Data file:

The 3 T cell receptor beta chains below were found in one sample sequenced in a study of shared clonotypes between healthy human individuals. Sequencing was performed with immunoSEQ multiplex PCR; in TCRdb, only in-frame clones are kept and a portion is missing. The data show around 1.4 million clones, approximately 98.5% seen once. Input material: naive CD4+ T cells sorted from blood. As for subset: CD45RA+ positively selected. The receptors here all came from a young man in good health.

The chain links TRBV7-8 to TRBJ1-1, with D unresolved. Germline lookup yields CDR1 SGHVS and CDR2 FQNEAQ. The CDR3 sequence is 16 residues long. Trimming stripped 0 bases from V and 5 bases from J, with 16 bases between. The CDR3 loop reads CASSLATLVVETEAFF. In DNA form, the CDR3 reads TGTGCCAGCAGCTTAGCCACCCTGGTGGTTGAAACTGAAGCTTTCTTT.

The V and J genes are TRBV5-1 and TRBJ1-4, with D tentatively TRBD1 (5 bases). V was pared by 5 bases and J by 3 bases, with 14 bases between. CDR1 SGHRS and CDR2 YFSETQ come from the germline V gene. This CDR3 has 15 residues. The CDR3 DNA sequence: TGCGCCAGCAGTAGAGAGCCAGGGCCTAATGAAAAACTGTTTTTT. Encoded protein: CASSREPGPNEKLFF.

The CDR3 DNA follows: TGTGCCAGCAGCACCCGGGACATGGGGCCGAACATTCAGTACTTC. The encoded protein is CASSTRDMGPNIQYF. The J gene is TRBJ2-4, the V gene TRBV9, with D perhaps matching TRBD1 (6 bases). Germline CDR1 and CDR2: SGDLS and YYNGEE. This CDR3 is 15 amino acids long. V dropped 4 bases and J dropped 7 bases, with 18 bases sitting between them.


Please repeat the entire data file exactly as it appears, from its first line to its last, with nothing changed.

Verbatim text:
The 3 T cell receptor beta chains below were found in one sample sequenced in a study of shared clonotypes between healthy human individuals. Sequencing was performed with immunoSEQ multiplex PCR; in TCRdb, only in-frame clones are kept and a portion is missing. The data show around 1.4 million clones, approximately 98.5% seen once. Input material: naive CD4+ T cells sorted from blood. As for subset: CD45RA+ positively selected. The receptors here all came from a young man in good health.

The chain links TRBV7-8 to TRBJ1-1, with D unresolved. Germline lookup yields CDR1 SGHVS and CDR2 FQNEAQ. The CDR3 sequence is 16 residues long. Trimming stripped 0 bases from V and 5 bases from J, with 16 bases between. The CDR3 loop reads CASSLATLVVETEAFF. In DNA form, the CDR3 reads TGTGCCAGCAGCTTAGCCACCCTGGTGGTTGAAACTGAAGCTTTCTTT.

The V and J genes are TRBV5-1 and TRBJ1-4, with D tentatively TRBD1 (5 bases). V was pared by 5 bases and J by 3 bases, with 14 bases between. CDR1 SGHRS and CDR2 YFSETQ come from the germline V gene. This CDR3 has 15 residues. The CDR3 DNA sequence: TGCGCCAGCAGTAGAGAGCCAGGGCCTAATGAAAAACTGTTTTTT. Encoded protein: CASSREPGPNEKLFF.

The CDR3 DNA follows: TGTGCCAGCAGCACCCGGGACATGGGGCCGAACATTCAGTACTTC. The encoded protein is CASSTRDMGPNIQYF. The J gene is TRBJ2-4, the V gene TRBV9, with D perhaps matching TRBD1 (6 bases). Germline CDR1 and CDR2: SGDLS and YYNGEE. This CDR3 is 15 amino acids long. V dropped 4 bases and J dropped 7 bases, with 18 bases sitting between them.